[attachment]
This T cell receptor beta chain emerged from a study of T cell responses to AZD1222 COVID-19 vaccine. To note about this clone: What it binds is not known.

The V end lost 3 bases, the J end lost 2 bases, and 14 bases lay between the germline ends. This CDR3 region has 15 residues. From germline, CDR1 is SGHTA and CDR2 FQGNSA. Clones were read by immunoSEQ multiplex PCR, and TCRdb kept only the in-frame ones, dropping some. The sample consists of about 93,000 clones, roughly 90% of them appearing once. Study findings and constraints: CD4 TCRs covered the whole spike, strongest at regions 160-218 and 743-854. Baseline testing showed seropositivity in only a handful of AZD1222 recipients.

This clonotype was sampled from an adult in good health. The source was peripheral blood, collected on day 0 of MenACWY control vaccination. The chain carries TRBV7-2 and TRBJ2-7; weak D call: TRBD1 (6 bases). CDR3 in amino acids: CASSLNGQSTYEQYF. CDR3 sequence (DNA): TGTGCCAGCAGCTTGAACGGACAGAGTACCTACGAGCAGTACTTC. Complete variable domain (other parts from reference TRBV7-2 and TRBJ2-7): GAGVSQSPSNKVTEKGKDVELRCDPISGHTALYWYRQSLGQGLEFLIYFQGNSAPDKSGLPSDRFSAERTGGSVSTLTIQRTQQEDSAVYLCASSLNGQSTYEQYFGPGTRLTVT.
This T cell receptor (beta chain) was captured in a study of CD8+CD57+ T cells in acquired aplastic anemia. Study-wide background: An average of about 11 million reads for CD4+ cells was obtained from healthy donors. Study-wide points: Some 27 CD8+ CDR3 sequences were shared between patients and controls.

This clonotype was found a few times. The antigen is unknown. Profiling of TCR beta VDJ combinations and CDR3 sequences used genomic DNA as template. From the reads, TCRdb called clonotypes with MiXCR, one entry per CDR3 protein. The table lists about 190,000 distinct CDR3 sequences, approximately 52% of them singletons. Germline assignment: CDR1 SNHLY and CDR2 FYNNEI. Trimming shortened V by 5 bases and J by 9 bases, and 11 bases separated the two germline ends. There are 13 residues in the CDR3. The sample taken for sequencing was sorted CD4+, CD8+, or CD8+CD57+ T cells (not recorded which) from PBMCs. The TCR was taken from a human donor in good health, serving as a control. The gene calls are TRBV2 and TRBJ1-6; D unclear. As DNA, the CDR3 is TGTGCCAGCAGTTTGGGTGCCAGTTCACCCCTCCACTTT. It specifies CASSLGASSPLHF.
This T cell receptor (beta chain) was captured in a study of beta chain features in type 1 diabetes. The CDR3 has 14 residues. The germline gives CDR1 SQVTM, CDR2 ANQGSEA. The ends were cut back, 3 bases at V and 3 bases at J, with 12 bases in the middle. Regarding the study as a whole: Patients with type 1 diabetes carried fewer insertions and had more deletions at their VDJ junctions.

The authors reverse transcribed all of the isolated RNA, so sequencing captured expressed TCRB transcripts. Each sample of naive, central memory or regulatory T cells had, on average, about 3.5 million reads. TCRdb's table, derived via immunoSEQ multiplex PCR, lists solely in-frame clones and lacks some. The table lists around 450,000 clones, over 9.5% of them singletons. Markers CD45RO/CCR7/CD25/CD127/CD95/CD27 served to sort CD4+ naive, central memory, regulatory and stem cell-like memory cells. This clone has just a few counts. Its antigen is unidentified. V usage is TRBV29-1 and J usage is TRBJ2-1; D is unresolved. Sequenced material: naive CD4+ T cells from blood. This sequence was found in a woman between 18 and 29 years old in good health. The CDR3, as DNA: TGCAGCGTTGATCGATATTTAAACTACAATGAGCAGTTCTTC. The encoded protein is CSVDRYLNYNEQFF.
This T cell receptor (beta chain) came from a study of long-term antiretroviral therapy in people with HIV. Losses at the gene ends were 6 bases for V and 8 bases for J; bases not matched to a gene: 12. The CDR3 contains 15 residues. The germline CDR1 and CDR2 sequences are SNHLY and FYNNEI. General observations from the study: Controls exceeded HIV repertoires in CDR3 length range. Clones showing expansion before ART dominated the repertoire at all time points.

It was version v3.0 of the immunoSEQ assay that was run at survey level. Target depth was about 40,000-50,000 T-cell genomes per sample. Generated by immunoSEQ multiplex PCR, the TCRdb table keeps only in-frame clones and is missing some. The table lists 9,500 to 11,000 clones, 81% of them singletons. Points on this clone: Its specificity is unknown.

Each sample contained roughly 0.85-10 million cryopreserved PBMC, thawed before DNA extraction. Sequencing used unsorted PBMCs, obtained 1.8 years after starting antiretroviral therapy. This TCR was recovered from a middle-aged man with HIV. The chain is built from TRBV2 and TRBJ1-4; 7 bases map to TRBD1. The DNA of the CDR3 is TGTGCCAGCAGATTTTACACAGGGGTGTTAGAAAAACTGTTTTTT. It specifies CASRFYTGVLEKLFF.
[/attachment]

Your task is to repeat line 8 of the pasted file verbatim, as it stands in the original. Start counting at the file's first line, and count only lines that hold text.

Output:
This T cell receptor (beta chain) came from a study of long-term antiretroviral therapy in people with HIV. Losses at the gene ends were 6 bases for V and 8 bases for J; bases not matched to a gene: 12. The CDR3 contains 15 residues. The germline CDR1 and CDR2 sequences are SNHLY and FYNNEI. General observations from the study: Controls exceeded HIV repertoires in CDR3 length range. Clones showing expansion before ART dominated the repertoire at all time points.